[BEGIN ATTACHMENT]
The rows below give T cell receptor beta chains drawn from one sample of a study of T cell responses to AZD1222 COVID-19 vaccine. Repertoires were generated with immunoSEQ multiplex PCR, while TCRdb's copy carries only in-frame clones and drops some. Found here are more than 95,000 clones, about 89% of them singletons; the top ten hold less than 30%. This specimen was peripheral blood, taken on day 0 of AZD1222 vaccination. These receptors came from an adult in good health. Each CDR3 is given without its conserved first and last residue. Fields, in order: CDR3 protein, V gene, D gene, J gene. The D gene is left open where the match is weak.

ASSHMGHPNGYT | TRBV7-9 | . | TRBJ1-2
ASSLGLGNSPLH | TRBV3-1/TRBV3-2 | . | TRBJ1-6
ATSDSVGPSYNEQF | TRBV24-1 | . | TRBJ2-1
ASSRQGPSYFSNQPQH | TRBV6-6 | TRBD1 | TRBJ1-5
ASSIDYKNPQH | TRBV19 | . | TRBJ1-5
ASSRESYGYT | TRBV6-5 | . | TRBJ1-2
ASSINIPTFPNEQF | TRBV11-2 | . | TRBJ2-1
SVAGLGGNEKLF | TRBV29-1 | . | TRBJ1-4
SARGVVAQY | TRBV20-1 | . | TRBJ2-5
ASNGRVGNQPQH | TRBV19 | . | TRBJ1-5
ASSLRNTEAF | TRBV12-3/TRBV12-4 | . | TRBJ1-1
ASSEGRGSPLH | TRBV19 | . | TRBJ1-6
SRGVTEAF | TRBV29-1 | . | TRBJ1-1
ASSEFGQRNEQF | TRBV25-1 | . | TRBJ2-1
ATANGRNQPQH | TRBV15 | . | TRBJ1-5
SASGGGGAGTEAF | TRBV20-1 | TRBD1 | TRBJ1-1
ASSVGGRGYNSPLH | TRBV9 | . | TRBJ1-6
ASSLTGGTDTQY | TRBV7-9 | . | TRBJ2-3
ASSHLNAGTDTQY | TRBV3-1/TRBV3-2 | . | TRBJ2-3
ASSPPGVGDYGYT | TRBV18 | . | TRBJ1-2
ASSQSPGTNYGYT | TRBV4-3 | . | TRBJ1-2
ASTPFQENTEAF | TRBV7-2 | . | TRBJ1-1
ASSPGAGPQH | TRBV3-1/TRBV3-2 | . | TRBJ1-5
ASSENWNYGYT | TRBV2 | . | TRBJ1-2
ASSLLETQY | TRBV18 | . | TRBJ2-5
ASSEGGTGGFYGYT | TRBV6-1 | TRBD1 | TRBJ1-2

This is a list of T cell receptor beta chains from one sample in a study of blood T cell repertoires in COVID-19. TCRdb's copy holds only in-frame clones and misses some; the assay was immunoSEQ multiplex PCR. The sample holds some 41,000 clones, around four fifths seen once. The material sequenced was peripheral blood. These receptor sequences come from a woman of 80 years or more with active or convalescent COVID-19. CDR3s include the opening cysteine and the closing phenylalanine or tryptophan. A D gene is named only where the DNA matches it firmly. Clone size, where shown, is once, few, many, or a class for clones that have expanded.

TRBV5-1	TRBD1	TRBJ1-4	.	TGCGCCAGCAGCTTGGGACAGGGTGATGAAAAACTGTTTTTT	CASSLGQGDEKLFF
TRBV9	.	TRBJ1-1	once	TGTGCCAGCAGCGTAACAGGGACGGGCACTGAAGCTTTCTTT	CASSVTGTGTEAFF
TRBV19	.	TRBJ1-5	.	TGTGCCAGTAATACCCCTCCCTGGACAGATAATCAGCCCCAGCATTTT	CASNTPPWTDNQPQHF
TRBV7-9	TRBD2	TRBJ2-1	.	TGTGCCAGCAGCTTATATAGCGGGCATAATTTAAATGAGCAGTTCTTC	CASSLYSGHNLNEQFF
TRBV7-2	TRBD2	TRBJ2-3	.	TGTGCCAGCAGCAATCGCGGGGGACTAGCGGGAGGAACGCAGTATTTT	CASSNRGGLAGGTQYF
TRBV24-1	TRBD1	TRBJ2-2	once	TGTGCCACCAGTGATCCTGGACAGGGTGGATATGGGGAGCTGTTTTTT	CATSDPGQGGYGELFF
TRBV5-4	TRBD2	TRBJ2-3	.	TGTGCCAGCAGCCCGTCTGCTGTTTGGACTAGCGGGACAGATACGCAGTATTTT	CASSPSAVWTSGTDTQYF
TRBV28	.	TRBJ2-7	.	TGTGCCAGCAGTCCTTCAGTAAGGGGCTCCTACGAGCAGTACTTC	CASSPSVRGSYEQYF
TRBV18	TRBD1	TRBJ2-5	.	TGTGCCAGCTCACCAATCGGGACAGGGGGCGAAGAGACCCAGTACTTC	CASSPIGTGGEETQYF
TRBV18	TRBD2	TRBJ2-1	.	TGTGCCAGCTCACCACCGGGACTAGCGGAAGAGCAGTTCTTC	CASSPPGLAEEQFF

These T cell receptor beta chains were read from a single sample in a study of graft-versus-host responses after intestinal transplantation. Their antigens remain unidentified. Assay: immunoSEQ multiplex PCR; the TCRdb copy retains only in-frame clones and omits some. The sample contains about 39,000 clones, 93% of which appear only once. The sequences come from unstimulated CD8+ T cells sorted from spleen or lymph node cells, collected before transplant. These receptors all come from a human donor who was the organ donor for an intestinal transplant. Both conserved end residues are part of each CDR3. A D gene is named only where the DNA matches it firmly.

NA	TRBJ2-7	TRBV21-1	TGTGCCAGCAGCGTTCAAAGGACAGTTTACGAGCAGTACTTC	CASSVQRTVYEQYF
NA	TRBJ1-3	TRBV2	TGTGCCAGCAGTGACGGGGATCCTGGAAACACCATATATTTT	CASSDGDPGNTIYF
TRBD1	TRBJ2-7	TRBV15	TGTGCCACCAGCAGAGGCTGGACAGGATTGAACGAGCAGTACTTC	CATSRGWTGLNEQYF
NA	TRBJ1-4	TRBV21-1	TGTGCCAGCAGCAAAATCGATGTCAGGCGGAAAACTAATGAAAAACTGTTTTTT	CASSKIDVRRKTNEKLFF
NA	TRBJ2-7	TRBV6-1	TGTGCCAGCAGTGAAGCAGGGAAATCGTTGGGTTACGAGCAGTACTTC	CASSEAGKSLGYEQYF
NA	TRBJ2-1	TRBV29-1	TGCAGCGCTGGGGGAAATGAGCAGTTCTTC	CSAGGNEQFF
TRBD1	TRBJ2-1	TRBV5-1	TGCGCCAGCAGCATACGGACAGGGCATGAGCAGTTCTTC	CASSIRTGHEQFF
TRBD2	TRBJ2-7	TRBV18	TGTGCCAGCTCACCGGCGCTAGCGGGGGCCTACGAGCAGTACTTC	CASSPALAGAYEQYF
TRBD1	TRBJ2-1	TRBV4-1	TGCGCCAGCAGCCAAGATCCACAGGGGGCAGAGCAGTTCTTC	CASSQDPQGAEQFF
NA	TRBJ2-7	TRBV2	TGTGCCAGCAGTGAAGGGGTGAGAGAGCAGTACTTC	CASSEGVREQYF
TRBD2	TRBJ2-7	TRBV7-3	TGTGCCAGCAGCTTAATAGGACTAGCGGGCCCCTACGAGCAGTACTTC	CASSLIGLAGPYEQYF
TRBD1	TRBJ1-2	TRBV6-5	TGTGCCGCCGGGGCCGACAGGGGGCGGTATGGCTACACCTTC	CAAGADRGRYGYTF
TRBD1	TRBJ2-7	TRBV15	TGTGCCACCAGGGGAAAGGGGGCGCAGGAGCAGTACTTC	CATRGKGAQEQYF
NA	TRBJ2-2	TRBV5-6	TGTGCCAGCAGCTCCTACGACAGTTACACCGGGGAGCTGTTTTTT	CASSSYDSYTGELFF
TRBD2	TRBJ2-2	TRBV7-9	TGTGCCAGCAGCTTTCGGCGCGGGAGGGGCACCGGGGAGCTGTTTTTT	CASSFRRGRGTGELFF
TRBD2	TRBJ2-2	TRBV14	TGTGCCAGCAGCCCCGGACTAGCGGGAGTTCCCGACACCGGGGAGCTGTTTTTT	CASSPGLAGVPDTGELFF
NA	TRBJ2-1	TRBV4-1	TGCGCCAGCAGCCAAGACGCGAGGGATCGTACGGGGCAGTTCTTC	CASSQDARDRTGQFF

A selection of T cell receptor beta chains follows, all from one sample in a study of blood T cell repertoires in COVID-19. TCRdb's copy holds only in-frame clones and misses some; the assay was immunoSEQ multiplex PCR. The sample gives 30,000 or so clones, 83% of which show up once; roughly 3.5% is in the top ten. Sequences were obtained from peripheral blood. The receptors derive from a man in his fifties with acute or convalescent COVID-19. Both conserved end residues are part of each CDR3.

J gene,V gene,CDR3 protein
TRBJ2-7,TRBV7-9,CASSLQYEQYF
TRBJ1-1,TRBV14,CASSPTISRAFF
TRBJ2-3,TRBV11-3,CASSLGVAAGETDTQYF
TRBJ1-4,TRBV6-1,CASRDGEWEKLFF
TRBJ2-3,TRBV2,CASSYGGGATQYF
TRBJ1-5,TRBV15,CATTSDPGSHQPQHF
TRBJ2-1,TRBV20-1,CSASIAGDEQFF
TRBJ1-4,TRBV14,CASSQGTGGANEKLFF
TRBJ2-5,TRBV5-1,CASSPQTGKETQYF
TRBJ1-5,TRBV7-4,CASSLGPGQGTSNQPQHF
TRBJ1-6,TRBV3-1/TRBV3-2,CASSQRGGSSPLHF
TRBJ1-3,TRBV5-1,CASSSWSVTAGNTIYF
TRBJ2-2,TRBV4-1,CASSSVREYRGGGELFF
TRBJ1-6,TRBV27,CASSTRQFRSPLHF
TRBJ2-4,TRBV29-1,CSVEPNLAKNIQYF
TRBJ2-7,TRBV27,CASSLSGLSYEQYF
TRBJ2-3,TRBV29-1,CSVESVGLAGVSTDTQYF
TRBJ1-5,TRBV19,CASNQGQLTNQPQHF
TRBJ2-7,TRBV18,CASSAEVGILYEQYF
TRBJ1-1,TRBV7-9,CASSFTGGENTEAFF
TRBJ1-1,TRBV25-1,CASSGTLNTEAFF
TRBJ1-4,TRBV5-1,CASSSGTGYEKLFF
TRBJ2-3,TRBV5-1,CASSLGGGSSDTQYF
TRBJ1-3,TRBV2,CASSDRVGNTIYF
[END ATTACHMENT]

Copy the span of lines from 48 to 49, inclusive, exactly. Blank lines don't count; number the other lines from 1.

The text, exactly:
TRBD1	TRBJ2-1	TRBV4-1	TGCGCCAGCAGCCAAGATCCACAGGGGGCAGAGCAGTTCTTC	CASSQDPQGAEQFF
NA	TRBJ2-7	TRBV2	TGTGCCAGCAGTGAAGGGGTGAGAGAGCAGTACTTC	CASSEGVREQYF